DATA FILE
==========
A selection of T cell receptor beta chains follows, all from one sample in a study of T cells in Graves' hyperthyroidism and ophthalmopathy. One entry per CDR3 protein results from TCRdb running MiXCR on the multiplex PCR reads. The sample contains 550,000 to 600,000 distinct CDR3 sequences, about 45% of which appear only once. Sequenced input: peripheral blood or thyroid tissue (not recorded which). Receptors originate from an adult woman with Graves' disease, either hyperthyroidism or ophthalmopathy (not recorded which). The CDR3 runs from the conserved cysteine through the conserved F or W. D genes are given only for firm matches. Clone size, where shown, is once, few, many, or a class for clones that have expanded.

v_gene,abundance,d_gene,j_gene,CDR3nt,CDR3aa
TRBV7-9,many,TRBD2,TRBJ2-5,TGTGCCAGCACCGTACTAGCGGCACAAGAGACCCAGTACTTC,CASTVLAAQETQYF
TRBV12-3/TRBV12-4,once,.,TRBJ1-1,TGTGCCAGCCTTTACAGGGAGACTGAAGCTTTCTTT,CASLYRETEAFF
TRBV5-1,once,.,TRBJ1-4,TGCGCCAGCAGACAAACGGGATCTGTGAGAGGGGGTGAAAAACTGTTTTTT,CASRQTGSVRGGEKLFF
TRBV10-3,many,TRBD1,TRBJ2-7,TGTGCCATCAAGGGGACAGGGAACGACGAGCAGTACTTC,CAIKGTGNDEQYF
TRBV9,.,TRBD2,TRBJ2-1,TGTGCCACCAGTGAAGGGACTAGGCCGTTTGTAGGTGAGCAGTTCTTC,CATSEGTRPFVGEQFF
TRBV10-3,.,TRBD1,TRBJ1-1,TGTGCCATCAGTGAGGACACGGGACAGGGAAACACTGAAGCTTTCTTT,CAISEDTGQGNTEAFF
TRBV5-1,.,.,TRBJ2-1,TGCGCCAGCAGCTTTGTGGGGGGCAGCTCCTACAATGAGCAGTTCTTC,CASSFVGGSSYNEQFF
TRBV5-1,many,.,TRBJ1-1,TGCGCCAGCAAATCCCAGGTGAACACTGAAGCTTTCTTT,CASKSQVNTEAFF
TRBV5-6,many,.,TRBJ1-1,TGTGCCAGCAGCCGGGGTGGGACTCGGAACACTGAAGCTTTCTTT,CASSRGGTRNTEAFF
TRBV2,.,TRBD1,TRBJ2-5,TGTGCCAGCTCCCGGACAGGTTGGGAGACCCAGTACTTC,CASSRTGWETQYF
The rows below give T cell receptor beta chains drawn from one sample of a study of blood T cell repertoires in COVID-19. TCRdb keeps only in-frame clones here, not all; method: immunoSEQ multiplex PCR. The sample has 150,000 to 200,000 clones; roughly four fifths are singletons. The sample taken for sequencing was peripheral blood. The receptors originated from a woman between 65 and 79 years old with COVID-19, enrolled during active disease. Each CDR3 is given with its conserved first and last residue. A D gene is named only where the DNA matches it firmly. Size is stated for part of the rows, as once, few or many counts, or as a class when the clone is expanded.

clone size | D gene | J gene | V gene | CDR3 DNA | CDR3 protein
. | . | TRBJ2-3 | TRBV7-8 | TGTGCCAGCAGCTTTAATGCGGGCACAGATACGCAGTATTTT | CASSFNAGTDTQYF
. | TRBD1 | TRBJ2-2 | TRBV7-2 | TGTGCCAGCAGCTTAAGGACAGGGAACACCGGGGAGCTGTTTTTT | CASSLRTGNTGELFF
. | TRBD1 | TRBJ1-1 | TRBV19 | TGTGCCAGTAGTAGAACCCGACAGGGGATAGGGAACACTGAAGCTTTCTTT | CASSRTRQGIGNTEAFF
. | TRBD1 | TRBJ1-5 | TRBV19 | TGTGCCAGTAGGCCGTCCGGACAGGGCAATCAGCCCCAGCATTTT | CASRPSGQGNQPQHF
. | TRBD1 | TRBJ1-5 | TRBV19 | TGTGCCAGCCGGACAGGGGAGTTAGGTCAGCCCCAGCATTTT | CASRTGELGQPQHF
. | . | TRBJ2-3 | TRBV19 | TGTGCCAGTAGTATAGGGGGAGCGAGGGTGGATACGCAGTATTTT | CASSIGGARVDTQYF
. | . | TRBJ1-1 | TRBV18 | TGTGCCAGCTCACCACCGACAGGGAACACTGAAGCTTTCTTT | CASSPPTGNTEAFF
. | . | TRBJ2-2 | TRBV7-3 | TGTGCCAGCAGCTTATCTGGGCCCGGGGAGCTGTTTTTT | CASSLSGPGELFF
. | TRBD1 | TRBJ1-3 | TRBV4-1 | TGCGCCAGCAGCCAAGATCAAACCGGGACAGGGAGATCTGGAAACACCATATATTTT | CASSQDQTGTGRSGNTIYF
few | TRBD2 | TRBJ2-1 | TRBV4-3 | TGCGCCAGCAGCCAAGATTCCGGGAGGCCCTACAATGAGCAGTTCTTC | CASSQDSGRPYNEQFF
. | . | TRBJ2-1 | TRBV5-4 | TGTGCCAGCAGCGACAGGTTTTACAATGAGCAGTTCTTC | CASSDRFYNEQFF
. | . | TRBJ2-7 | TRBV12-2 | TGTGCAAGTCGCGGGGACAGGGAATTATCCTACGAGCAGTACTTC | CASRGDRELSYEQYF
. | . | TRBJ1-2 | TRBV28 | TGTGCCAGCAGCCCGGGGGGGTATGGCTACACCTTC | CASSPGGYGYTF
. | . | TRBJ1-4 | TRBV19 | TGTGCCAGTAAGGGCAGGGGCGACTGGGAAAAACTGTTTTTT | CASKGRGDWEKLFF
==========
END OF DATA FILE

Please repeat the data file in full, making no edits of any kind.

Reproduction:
A selection of T cell receptor beta chains follows, all from one sample in a study of T cells in Graves' hyperthyroidism and ophthalmopathy. One entry per CDR3 protein results from TCRdb running MiXCR on the multiplex PCR reads. The sample contains 550,000 to 600,000 distinct CDR3 sequences, about 45% of which appear only once. Sequenced input: peripheral blood or thyroid tissue (not recorded which). Receptors originate from an adult woman with Graves' disease, either hyperthyroidism or ophthalmopathy (not recorded which). The CDR3 runs from the conserved cysteine through the conserved F or W. D genes are given only for firm matches. Clone size, where shown, is once, few, many, or a class for clones that have expanded.

v_gene,abundance,d_gene,j_gene,CDR3nt,CDR3aa
TRBV7-9,many,TRBD2,TRBJ2-5,TGTGCCAGCACCGTACTAGCGGCACAAGAGACCCAGTACTTC,CASTVLAAQETQYF
TRBV12-3/TRBV12-4,once,.,TRBJ1-1,TGTGCCAGCCTTTACAGGGAGACTGAAGCTTTCTTT,CASLYRETEAFF
TRBV5-1,once,.,TRBJ1-4,TGCGCCAGCAGACAAACGGGATCTGTGAGAGGGGGTGAAAAACTGTTTTTT,CASRQTGSVRGGEKLFF
TRBV10-3,many,TRBD1,TRBJ2-7,TGTGCCATCAAGGGGACAGGGAACGACGAGCAGTACTTC,CAIKGTGNDEQYF
TRBV9,.,TRBD2,TRBJ2-1,TGTGCCACCAGTGAAGGGACTAGGCCGTTTGTAGGTGAGCAGTTCTTC,CATSEGTRPFVGEQFF
TRBV10-3,.,TRBD1,TRBJ1-1,TGTGCCATCAGTGAGGACACGGGACAGGGAAACACTGAAGCTTTCTTT,CAISEDTGQGNTEAFF
TRBV5-1,.,.,TRBJ2-1,TGCGCCAGCAGCTTTGTGGGGGGCAGCTCCTACAATGAGCAGTTCTTC,CASSFVGGSSYNEQFF
TRBV5-1,many,.,TRBJ1-1,TGCGCCAGCAAATCCCAGGTGAACACTGAAGCTTTCTTT,CASKSQVNTEAFF
TRBV5-6,many,.,TRBJ1-1,TGTGCCAGCAGCCGGGGTGGGACTCGGAACACTGAAGCTTTCTTT,CASSRGGTRNTEAFF
TRBV2,.,TRBD1,TRBJ2-5,TGTGCCAGCTCCCGGACAGGTTGGGAGACCCAGTACTTC,CASSRTGWETQYF
The rows below give T cell receptor beta chains drawn from one sample of a study of blood T cell repertoires in COVID-19. TCRdb keeps only in-frame clones here, not all; method: immunoSEQ multiplex PCR. The sample has 150,000 to 200,000 clones; roughly four fifths are singletons. The sample taken for sequencing was peripheral blood. The receptors originated from a woman between 65 and 79 years old with COVID-19, enrolled during active disease. Each CDR3 is given with its conserved first and last residue. A D gene is named only where the DNA matches it firmly. Size is stated for part of the rows, as once, few or many counts, or as a class when the clone is expanded.

clone size | D gene | J gene | V gene | CDR3 DNA | CDR3 protein
. | . | TRBJ2-3 | TRBV7-8 | TGTGCCAGCAGCTTTAATGCGGGCACAGATACGCAGTATTTT | CASSFNAGTDTQYF
. | TRBD1 | TRBJ2-2 | TRBV7-2 | TGTGCCAGCAGCTTAAGGACAGGGAACACCGGGGAGCTGTTTTTT | CASSLRTGNTGELFF
. | TRBD1 | TRBJ1-1 | TRBV19 | TGTGCCAGTAGTAGAACCCGACAGGGGATAGGGAACACTGAAGCTTTCTTT | CASSRTRQGIGNTEAFF
. | TRBD1 | TRBJ1-5 | TRBV19 | TGTGCCAGTAGGCCGTCCGGACAGGGCAATCAGCCCCAGCATTTT | CASRPSGQGNQPQHF
. | TRBD1 | TRBJ1-5 | TRBV19 | TGTGCCAGCCGGACAGGGGAGTTAGGTCAGCCCCAGCATTTT | CASRTGELGQPQHF
. | . | TRBJ2-3 | TRBV19 | TGTGCCAGTAGTATAGGGGGAGCGAGGGTGGATACGCAGTATTTT | CASSIGGARVDTQYF
. | . | TRBJ1-1 | TRBV18 | TGTGCCAGCTCACCACCGACAGGGAACACTGAAGCTTTCTTT | CASSPPTGNTEAFF
. | . | TRBJ2-2 | TRBV7-3 | TGTGCCAGCAGCTTATCTGGGCCCGGGGAGCTGTTTTTT | CASSLSGPGELFF
. | TRBD1 | TRBJ1-3 | TRBV4-1 | TGCGCCAGCAGCCAAGATCAAACCGGGACAGGGAGATCTGGAAACACCATATATTTT | CASSQDQTGTGRSGNTIYF
few | TRBD2 | TRBJ2-1 | TRBV4-3 | TGCGCCAGCAGCCAAGATTCCGGGAGGCCCTACAATGAGCAGTTCTTC | CASSQDSGRPYNEQFF
. | . | TRBJ2-1 | TRBV5-4 | TGTGCCAGCAGCGACAGGTTTTACAATGAGCAGTTCTTC | CASSDRFYNEQFF
. | . | TRBJ2-7 | TRBV12-2 | TGTGCAAGTCGCGGGGACAGGGAATTATCCTACGAGCAGTACTTC | CASRGDRELSYEQYF
. | . | TRBJ1-2 | TRBV28 | TGTGCCAGCAGCCCGGGGGGGTATGGCTACACCTTC | CASSPGGYGYTF
. | . | TRBJ1-4 | TRBV19 | TGTGCCAGTAAGGGCAGGGGCGACTGGGAAAAACTGTTTTTT | CASKGRGDWEKLFF